CAIRO – 30 January 2018: Sources in Al-Sharq TV channel revealed that the Muslim Brotherhood organization, officially designated as a terrorist group by the Egyptian state, offered to help Ayman Nour, owner and manager of the channel, to resolve the crisis the channel is involved in, Youm7 reported.
The channel’s staff had created a Facebook page to publicly spread their demands, including revoking the channel’s “deformed” internal regulations and objecting to firing two of its employees.
Nour was sharply blamed for suspending the live programs on the channel, without its Qatari funder's permission, the sources said, and was ordered to re-operate the channel, and compromise with the employees, Youm7 reported.
“Ayman resorted to his Muslim Brotherhood and Al-Jama'a Al-Islamiyya
(Islamic Group) allies to help him resolve the crisis, calm the Qatari side, and make the issue seem as no more than management troubles.”
Nour held a meeting, where only 30 of the employees attended, and therefore, invited some of the Muslim Brotherhood leaders and their allies in Turkey, to increase the number of the attendees, the sources told Youm7.
During the meeting, the employees were compelled to sign a document calling for the reoperation of the channel, according to the sources, to make the step appear as taken at their request.
Muslim Brotherhood called on Nour to hand over the channel’s administration to Ahmed Abdou, former executive manager of ‘Misr Ala'n’ (Egypt Now) TV channel, to carry out Nour’s policies, the sources revealed.
Misr Ala'n was an Istanbul-based, pro-Muslim Brotherhood channel that was closed in 2015, because, according to former Brotherhood leader Tarek Aboul-Saad, the brotherhood figures stopped funding the "violence inciting" channel.
On January 15, the channel’s board of directors issued a statement saying the channel’s staff did not demand anything but justice, human dignity and a professional administration that helps paving the path for opposing the regime.
The demands included in the statement that was issued from Istanbul were:
• The official announcement of a workers syndicate, in which 65 employees are registered.
• Revoking what the channel management decided on January 1 and adhering to the first nine demands of the committee that represented the whole staff.
• Revoking the channel’s “deformed” internal regulations that were set in a rush after 28 months of random work as these regulations are nothing but a list for retaliation that drives the foundation away from stability.
• Revoking the decision to dismiss our colleagues; Mijahid Ahmed and Sayed Shaker who got fired arbitrarily after the announcement of the first demands list.
• The staff appreciates the role carried out by Saif Abdel-Fatah, who had been calling for the rights of the channel’s workers, before any legitimate escalations were taken by the staff to preserve their rights.
• An invitation will be issued soon for the syndicate’s constituent meeting in the presence of a legal adviser.
• The formation of an administrative board that includes at least two workers in order to ensure their rights are preserved.
• The crisis did not end, and will not end unless the demands are met.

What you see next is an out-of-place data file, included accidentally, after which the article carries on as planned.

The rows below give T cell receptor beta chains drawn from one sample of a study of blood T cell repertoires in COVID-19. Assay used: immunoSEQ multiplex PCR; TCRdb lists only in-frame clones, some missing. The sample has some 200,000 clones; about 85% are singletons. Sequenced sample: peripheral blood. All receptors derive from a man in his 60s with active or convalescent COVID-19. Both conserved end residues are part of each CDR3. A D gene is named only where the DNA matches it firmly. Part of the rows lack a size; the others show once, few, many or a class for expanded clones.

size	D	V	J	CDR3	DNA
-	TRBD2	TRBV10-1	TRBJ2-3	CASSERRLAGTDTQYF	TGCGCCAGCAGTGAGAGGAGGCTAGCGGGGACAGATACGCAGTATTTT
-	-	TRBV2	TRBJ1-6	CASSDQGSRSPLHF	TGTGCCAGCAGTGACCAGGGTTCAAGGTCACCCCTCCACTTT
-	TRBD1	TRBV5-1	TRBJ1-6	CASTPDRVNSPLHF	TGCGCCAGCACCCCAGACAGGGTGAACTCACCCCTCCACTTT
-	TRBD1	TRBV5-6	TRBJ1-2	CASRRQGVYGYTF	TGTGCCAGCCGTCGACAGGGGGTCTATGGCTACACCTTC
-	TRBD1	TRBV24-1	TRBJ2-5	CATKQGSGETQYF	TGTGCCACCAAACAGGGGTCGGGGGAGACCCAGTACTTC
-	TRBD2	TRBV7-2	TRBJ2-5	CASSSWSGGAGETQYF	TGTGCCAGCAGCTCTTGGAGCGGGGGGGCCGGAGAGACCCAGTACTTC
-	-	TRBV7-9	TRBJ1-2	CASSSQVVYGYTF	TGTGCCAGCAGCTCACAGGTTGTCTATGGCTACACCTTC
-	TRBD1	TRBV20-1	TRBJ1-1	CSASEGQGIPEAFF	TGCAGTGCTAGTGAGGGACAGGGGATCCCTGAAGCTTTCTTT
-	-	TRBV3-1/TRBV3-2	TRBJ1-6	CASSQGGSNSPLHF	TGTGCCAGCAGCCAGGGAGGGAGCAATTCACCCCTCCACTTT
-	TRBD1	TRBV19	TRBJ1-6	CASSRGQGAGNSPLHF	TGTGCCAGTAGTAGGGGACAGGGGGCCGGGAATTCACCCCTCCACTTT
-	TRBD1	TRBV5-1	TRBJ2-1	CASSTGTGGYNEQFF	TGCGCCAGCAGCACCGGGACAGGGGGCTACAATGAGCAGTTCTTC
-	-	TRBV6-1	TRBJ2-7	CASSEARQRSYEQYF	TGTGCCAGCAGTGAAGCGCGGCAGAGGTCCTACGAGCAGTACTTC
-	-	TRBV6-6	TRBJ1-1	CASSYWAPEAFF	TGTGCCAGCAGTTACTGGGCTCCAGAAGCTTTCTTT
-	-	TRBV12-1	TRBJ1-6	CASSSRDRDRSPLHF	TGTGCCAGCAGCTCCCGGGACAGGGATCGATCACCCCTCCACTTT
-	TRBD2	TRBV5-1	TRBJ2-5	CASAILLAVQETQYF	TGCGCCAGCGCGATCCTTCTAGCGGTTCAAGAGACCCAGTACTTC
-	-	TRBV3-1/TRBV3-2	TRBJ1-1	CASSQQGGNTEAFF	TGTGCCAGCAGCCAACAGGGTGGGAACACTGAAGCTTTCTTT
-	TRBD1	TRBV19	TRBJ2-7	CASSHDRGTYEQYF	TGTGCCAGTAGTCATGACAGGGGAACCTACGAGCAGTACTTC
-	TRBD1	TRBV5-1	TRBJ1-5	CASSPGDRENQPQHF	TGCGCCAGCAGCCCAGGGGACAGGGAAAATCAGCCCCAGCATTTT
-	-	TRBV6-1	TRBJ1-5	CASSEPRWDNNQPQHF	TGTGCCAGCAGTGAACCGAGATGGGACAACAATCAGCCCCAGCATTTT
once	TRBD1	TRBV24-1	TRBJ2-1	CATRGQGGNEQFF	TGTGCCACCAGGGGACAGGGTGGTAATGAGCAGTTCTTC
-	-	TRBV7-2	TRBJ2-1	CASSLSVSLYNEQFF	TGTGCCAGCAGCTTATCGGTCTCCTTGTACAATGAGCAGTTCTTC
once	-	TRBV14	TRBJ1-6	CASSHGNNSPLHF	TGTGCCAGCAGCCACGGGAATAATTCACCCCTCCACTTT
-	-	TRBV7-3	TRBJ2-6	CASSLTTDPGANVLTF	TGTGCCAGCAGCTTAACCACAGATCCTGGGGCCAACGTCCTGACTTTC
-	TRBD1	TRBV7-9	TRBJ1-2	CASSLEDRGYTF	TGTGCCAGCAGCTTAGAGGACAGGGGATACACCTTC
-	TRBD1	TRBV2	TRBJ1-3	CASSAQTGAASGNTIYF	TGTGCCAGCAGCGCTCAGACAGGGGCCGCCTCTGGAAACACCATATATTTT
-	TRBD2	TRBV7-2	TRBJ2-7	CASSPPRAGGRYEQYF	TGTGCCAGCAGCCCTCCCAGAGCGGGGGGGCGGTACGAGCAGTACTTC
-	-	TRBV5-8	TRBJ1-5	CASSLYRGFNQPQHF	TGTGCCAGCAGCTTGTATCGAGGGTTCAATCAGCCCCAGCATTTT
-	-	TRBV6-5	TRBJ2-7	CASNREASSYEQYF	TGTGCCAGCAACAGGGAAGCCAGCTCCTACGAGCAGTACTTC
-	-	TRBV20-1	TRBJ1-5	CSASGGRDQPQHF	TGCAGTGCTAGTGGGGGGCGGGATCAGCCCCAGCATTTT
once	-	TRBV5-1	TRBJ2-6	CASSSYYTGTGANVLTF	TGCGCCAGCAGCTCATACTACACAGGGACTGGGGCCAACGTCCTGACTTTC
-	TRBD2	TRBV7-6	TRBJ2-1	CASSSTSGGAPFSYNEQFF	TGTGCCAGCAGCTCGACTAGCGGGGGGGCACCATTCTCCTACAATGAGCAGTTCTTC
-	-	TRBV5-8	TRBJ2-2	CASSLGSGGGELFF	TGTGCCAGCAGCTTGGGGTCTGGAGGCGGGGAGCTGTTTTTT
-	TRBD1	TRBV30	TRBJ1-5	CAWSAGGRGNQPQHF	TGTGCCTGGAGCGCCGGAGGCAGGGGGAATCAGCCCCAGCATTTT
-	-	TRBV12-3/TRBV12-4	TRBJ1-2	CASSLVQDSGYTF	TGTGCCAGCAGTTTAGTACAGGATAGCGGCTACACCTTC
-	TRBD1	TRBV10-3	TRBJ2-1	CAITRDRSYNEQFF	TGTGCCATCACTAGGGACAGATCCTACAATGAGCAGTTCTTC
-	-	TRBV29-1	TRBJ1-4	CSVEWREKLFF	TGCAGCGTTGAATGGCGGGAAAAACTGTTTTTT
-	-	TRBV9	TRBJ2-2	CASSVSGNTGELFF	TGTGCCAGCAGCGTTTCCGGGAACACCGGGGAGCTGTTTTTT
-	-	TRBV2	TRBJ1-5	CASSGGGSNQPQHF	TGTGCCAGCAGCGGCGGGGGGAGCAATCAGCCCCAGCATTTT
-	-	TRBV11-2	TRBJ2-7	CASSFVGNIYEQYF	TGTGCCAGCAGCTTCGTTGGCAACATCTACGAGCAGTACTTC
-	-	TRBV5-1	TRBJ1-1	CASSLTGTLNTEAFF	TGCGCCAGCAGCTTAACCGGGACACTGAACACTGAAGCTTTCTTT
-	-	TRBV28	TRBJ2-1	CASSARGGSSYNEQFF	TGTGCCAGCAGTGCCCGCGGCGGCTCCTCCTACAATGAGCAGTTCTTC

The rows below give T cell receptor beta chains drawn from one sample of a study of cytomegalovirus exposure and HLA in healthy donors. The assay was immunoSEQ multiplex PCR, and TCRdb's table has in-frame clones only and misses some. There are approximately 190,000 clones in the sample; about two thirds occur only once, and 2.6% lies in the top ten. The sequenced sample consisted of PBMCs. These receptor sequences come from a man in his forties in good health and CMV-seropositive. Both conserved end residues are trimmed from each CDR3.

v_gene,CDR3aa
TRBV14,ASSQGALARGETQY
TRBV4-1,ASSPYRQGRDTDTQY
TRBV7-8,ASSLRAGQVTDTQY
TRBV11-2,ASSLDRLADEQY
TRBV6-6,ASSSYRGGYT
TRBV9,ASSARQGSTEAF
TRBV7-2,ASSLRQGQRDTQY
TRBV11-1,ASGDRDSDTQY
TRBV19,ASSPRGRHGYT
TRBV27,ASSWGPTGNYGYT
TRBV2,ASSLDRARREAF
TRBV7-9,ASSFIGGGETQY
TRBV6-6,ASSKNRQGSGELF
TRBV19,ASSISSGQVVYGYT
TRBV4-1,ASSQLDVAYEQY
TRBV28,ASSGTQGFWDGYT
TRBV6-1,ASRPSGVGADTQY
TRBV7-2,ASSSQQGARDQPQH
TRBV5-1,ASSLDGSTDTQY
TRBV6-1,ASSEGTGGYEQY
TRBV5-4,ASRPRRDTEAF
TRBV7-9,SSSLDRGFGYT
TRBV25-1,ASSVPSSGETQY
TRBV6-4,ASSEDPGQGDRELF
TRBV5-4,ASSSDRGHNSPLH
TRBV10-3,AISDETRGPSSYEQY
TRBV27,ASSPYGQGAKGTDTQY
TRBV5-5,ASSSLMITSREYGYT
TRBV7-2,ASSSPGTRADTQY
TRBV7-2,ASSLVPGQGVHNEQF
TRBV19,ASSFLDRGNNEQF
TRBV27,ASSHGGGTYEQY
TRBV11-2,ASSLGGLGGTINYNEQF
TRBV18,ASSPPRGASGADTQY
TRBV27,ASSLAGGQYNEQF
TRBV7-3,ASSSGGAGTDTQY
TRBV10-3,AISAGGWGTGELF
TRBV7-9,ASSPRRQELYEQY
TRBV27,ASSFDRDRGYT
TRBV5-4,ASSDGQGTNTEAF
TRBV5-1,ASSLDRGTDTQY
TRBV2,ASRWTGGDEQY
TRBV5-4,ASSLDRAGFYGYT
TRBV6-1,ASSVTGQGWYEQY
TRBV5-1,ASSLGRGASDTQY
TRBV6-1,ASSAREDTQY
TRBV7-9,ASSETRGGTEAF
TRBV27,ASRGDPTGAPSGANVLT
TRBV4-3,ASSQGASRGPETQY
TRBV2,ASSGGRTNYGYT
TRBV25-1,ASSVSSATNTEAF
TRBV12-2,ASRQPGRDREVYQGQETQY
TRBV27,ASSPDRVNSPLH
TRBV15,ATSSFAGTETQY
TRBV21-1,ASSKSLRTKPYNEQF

In addition, a previous statement issued by the channel’s workers revealed details of scams that Nour is involved in.
The statement said he purchased rickety devices for the channel, stealing the funding provided by the Muslim Brotherhood and some other foreign organizations.
It further stressed that the channel is not financially incapable; however, it suffers a case of corruption as about half of what it receives from sponsors and supporters gets stolen.
On January 23, the Egyptian Syndicate of Journalists dropped the membership of Ayman Nour for his failure to pay off the subscription financial dues.
Nour is an Egyptian lawyer, politician, a former parliamentarian, the founder of the El-Ghad party, and the leader of the Ghad Al-Thawra (Tomorrow's Revolution) party.
In January 2005, Nour was stripped of his parliamentarian immunity and was arrested over charges of forging powers of attorney to secure the formation of the El-Ghad party.
Nour was one of the September 2005 presidential election candidates during former President Hosni Mubarak’s rule; he finished second after Mubarak.
Nour also submitted his candidacy papers to run in the country’s 2012 presidential election, after Mubarak was toppled in February 2011, but was excluded due to legal reasons related to the El-Ghad party’s case.
FILE - From left, Noble peace winner Mohamed al-Baradei, founder of the National Popular Movement Hamdeen Sabahi , and lawyer Ayman Nour, former candidates of 2012 presidential election
Following massive street demonstrations in June 30, 2013, against former President Mohamed Morsi, Nour called on Morsi to resign to prevent the bloodshed.
After the ouster of Morsi on July 3, 2013, Nour fled to Turkey, where he has been a fierce critic of President Abdel Fatah al-Sisi and the Egyptian military since.
FILE - Former president Mohamed Morsi meets the leader of the Ghad al-Thawra (Tomorrow's Revolution) party Ayman Nour to discuss challenges Egypt faces, 2013
In April 2017, a lawsuit to strip former presidential candidate Ayman Nour of his Egyptian citizenship was filed for operating a pro-Muslim Brotherhood satellite channel. The court has dropped the case in November 2017.
In an interview with Egypt Today on Monday, Moussa Mostafa Moussa, chairperson of El-Ghad Party and last-minute presidential candidate of the 2018 election, said that Nour has sold his country and is a man with no principles or values. Nour lives in Turkey and receives funding from foreign countries, founding a satellite channel only to broadcast rumors and lies about Egypt, Moussa added.